GPS (wikipedia) is based on orbiting satellites and so is accurate worldwide. There are other similar systems in use or under development, run by other countries (Russia, China, India, and the EU), but the US GPS still works everywhere. This stick shadow method should work the same north and south of the equator. The constellation you should look for down ...


6

The magnetic declination at the south pole works the same way to that at the north, and for exactly the same reason. The magnetic field, while generated by the spin of the Earth's core is not tied to the physical spin axis for the earth so the exact magnetic north and south move. Before you travel near the poles (you don't even need to be that near for ...


6

Pacing and timing can be used to aid navigation in poor visibility. Both methods improve as you gain experience by practicing pacing and timing over different terrains. Pacing by counting steps (beads on your compass lanyard or a mechanical counter will help you avoid loosing count) to estimate distance travelled from a known location. Timing based on, for ...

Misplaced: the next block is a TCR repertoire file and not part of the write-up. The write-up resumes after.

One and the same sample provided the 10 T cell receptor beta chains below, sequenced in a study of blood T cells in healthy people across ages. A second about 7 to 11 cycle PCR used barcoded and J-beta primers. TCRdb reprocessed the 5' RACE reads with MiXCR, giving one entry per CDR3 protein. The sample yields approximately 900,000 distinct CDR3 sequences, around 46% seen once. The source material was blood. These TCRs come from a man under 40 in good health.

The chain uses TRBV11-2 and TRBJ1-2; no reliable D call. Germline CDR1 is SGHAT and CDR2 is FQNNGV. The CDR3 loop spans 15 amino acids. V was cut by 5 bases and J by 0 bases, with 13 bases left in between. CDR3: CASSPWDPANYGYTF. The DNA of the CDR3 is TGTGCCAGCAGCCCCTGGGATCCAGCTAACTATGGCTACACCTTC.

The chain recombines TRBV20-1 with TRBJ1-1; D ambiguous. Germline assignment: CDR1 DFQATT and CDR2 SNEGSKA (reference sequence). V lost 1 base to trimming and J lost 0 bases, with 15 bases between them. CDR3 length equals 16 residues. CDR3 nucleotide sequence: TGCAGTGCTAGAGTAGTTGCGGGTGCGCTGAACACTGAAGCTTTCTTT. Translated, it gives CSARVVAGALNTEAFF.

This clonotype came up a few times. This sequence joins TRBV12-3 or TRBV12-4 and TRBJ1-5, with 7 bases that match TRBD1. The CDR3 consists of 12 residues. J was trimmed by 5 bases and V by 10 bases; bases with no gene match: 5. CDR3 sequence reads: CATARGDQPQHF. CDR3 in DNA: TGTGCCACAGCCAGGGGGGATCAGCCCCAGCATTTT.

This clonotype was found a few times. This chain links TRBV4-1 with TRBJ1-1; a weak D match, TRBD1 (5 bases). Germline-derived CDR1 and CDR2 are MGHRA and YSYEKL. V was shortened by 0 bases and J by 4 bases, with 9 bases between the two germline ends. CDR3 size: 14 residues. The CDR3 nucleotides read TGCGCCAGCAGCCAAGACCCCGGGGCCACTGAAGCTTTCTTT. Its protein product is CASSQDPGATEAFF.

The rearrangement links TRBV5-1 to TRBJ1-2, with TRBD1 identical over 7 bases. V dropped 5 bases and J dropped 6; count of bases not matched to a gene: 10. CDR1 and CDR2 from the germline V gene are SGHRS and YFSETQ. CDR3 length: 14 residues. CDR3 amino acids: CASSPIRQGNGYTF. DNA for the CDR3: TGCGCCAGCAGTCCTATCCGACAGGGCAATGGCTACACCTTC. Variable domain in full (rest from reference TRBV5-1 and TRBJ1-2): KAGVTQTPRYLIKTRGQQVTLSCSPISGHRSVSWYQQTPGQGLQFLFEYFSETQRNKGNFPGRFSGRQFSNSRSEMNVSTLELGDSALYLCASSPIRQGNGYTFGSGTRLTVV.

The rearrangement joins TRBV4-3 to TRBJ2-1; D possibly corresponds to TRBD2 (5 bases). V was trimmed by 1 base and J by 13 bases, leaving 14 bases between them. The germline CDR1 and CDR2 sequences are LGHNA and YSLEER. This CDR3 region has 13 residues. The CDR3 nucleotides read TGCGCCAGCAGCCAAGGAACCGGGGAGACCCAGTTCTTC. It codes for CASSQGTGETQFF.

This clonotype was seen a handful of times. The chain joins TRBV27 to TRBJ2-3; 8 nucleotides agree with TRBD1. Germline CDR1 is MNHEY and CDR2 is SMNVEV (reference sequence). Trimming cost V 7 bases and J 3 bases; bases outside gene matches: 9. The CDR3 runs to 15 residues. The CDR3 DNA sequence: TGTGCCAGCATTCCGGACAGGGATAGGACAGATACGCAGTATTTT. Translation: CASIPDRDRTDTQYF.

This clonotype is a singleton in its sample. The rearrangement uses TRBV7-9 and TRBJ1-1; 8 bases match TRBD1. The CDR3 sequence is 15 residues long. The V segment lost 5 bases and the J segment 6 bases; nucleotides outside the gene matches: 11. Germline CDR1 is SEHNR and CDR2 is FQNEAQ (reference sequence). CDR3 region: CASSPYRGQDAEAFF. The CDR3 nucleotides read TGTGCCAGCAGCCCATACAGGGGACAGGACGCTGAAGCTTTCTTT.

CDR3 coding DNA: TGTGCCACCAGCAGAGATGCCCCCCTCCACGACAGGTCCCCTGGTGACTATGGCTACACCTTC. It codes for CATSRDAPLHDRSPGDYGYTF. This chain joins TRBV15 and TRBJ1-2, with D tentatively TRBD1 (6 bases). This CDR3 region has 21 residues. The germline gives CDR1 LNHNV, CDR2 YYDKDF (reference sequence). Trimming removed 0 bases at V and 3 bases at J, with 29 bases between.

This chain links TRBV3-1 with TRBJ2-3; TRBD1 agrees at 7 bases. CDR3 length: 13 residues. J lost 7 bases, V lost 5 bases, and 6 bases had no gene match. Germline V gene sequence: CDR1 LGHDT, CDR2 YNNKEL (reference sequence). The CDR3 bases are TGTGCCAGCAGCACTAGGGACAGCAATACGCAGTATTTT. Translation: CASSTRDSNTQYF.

6

If it's early morning, you'll note that the sun rises in the east. It additionally sets in the West. Normally, more plant-life can be found on the east side of a ridge (I don't have a source for this, I'm sure someone else can be more helpful) as it more fully receives light. Personally, I navigate almost exclusively by features and carry a contour map with ...


6

A compass is "accurate" in both hemispheres in that it should still point to magnetic north. But the problem is that when you're in the southern hemisphere, the magnetic north pole is sort of 'under your feet' so the compass needs to be one that's specially 'balanced' for the Southern hemisphere to ensure the needle moves smoothly and responds fast. You ...


6

You have two questions there. I will try to answer both: 1) Triangulation - if you can reasonably accurately pace out a 100 metre baseline and can estimate angles to within a few degrees then a rough estimate of distance is possible. An example from eso.org - in reality it is much easier than this as you can use very rough estimations to make the ...